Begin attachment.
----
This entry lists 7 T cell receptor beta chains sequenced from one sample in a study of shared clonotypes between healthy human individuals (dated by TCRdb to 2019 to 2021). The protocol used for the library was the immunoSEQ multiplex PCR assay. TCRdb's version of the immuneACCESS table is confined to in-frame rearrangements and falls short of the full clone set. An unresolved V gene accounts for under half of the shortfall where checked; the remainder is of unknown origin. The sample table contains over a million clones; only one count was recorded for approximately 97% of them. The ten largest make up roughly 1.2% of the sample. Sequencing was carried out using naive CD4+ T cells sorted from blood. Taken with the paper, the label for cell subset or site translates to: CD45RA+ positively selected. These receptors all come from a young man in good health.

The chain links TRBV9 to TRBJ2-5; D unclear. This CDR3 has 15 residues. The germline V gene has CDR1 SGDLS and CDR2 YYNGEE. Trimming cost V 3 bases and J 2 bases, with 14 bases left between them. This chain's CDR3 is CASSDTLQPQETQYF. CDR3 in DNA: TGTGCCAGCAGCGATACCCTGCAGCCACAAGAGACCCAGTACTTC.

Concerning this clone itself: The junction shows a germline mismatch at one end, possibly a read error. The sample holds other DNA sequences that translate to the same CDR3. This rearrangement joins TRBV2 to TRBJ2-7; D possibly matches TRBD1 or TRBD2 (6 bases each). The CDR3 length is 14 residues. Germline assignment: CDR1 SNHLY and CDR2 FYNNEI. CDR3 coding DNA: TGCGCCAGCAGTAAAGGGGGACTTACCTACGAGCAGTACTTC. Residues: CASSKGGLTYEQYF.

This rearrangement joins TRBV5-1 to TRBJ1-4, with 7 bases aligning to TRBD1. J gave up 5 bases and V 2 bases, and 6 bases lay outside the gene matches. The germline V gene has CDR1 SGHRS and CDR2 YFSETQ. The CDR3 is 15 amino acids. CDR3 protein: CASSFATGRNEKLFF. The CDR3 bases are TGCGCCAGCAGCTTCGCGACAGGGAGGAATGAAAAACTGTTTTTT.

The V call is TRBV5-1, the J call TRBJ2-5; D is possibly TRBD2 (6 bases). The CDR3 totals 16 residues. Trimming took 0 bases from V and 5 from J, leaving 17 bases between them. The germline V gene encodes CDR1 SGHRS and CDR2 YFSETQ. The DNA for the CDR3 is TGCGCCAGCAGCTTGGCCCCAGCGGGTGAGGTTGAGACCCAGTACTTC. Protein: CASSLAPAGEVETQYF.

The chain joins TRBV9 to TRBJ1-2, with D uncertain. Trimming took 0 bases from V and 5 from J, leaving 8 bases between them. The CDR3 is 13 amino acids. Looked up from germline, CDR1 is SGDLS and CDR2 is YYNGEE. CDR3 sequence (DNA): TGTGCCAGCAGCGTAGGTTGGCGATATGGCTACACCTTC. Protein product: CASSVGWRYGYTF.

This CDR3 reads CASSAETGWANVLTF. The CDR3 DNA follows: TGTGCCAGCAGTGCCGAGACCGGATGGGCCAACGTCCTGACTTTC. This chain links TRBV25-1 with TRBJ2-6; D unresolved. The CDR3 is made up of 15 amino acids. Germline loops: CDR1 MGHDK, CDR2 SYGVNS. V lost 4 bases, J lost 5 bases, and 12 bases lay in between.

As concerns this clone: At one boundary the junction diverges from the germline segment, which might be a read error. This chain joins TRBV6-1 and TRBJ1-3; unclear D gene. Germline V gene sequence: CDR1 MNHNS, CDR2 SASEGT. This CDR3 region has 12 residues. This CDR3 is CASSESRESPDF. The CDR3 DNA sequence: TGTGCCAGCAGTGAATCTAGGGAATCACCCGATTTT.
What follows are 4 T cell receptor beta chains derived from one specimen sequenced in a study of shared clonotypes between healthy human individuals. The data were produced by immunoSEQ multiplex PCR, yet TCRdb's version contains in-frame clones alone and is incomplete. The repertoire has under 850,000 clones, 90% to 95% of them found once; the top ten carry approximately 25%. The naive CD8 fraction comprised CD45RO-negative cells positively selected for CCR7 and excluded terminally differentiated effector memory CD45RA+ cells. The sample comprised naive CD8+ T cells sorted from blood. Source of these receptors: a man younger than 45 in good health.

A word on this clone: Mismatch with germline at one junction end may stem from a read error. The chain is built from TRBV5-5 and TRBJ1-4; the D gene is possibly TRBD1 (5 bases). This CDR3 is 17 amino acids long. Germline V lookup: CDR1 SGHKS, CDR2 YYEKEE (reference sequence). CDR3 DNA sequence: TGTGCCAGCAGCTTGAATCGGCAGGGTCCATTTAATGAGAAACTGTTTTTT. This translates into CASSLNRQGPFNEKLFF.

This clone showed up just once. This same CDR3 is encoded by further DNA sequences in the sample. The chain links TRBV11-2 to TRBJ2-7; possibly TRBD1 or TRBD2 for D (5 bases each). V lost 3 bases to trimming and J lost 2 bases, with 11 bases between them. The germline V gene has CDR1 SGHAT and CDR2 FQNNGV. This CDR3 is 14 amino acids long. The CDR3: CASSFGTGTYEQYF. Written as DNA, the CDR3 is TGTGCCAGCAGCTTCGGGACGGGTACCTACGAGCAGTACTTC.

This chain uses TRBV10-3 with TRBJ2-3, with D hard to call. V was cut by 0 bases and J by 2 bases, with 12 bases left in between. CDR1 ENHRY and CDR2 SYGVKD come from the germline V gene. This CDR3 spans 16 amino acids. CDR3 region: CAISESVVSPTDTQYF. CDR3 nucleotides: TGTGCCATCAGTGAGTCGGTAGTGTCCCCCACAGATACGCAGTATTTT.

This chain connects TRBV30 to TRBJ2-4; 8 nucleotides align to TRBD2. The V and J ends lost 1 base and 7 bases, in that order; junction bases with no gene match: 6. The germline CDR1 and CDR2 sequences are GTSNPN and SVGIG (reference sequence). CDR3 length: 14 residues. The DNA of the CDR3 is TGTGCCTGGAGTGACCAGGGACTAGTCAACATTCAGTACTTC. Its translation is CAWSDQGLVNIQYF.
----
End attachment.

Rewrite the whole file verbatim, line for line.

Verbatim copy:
This entry lists 7 T cell receptor beta chains sequenced from one sample in a study of shared clonotypes between healthy human individuals (dated by TCRdb to 2019 to 2021). The protocol used for the library was the immunoSEQ multiplex PCR assay. TCRdb's version of the immuneACCESS table is confined to in-frame rearrangements and falls short of the full clone set. An unresolved V gene accounts for under half of the shortfall where checked; the remainder is of unknown origin. The sample table contains over a million clones; only one count was recorded for approximately 97% of them. The ten largest make up roughly 1.2% of the sample. Sequencing was carried out using naive CD4+ T cells sorted from blood. Taken with the paper, the label for cell subset or site translates to: CD45RA+ positively selected. These receptors all come from a young man in good health.

The chain links TRBV9 to TRBJ2-5; D unclear. This CDR3 has 15 residues. The germline V gene has CDR1 SGDLS and CDR2 YYNGEE. Trimming cost V 3 bases and J 2 bases, with 14 bases left between them. This chain's CDR3 is CASSDTLQPQETQYF. CDR3 in DNA: TGTGCCAGCAGCGATACCCTGCAGCCACAAGAGACCCAGTACTTC.

Concerning this clone itself: The junction shows a germline mismatch at one end, possibly a read error. The sample holds other DNA sequences that translate to the same CDR3. This rearrangement joins TRBV2 to TRBJ2-7; D possibly matches TRBD1 or TRBD2 (6 bases each). The CDR3 length is 14 residues. Germline assignment: CDR1 SNHLY and CDR2 FYNNEI. CDR3 coding DNA: TGCGCCAGCAGTAAAGGGGGACTTACCTACGAGCAGTACTTC. Residues: CASSKGGLTYEQYF.

This rearrangement joins TRBV5-1 to TRBJ1-4, with 7 bases aligning to TRBD1. J gave up 5 bases and V 2 bases, and 6 bases lay outside the gene matches. The germline V gene has CDR1 SGHRS and CDR2 YFSETQ. The CDR3 is 15 amino acids. CDR3 protein: CASSFATGRNEKLFF. The CDR3 bases are TGCGCCAGCAGCTTCGCGACAGGGAGGAATGAAAAACTGTTTTTT.

The V call is TRBV5-1, the J call TRBJ2-5; D is possibly TRBD2 (6 bases). The CDR3 totals 16 residues. Trimming took 0 bases from V and 5 from J, leaving 17 bases between them. The germline V gene encodes CDR1 SGHRS and CDR2 YFSETQ. The DNA for the CDR3 is TGCGCCAGCAGCTTGGCCCCAGCGGGTGAGGTTGAGACCCAGTACTTC. Protein: CASSLAPAGEVETQYF.

The chain joins TRBV9 to TRBJ1-2, with D uncertain. Trimming took 0 bases from V and 5 from J, leaving 8 bases between them. The CDR3 is 13 amino acids. Looked up from germline, CDR1 is SGDLS and CDR2 is YYNGEE. CDR3 sequence (DNA): TGTGCCAGCAGCGTAGGTTGGCGATATGGCTACACCTTC. Protein product: CASSVGWRYGYTF.

This CDR3 reads CASSAETGWANVLTF. The CDR3 DNA follows: TGTGCCAGCAGTGCCGAGACCGGATGGGCCAACGTCCTGACTTTC. This chain links TRBV25-1 with TRBJ2-6; D unresolved. The CDR3 is made up of 15 amino acids. Germline loops: CDR1 MGHDK, CDR2 SYGVNS. V lost 4 bases, J lost 5 bases, and 12 bases lay in between.

As concerns this clone: At one boundary the junction diverges from the germline segment, which might be a read error. This chain joins TRBV6-1 and TRBJ1-3; unclear D gene. Germline V gene sequence: CDR1 MNHNS, CDR2 SASEGT. This CDR3 region has 12 residues. This CDR3 is CASSESRESPDF. The CDR3 DNA sequence: TGTGCCAGCAGTGAATCTAGGGAATCACCCGATTTT.
What follows are 4 T cell receptor beta chains derived from one specimen sequenced in a study of shared clonotypes between healthy human individuals. The data were produced by immunoSEQ multiplex PCR, yet TCRdb's version contains in-frame clones alone and is incomplete. The repertoire has under 850,000 clones, 90% to 95% of them found once; the top ten carry approximately 25%. The naive CD8 fraction comprised CD45RO-negative cells positively selected for CCR7 and excluded terminally differentiated effector memory CD45RA+ cells. The sample comprised naive CD8+ T cells sorted from blood. Source of these receptors: a man younger than 45 in good health.

A word on this clone: Mismatch with germline at one junction end may stem from a read error. The chain is built from TRBV5-5 and TRBJ1-4; the D gene is possibly TRBD1 (5 bases). This CDR3 is 17 amino acids long. Germline V lookup: CDR1 SGHKS, CDR2 YYEKEE (reference sequence). CDR3 DNA sequence: TGTGCCAGCAGCTTGAATCGGCAGGGTCCATTTAATGAGAAACTGTTTTTT. This translates into CASSLNRQGPFNEKLFF.

This clone showed up just once. This same CDR3 is encoded by further DNA sequences in the sample. The chain links TRBV11-2 to TRBJ2-7; possibly TRBD1 or TRBD2 for D (5 bases each). V lost 3 bases to trimming and J lost 2 bases, with 11 bases between them. The germline V gene has CDR1 SGHAT and CDR2 FQNNGV. This CDR3 is 14 amino acids long. The CDR3: CASSFGTGTYEQYF. Written as DNA, the CDR3 is TGTGCCAGCAGCTTCGGGACGGGTACCTACGAGCAGTACTTC.

This chain uses TRBV10-3 with TRBJ2-3, with D hard to call. V was cut by 0 bases and J by 2 bases, with 12 bases left in between. CDR1 ENHRY and CDR2 SYGVKD come from the germline V gene. This CDR3 spans 16 amino acids. CDR3 region: CAISESVVSPTDTQYF. CDR3 nucleotides: TGTGCCATCAGTGAGTCGGTAGTGTCCCCCACAGATACGCAGTATTTT.

This chain connects TRBV30 to TRBJ2-4; 8 nucleotides align to TRBD2. The V and J ends lost 1 base and 7 bases, in that order; junction bases with no gene match: 6. The germline CDR1 and CDR2 sequences are GTSNPN and SVGIG (reference sequence). CDR3 length: 14 residues. The DNA of the CDR3 is TGTGCCTGGAGTGACCAGGGACTAGTCAACATTCAGTACTTC. Its translation is CAWSDQGLVNIQYF.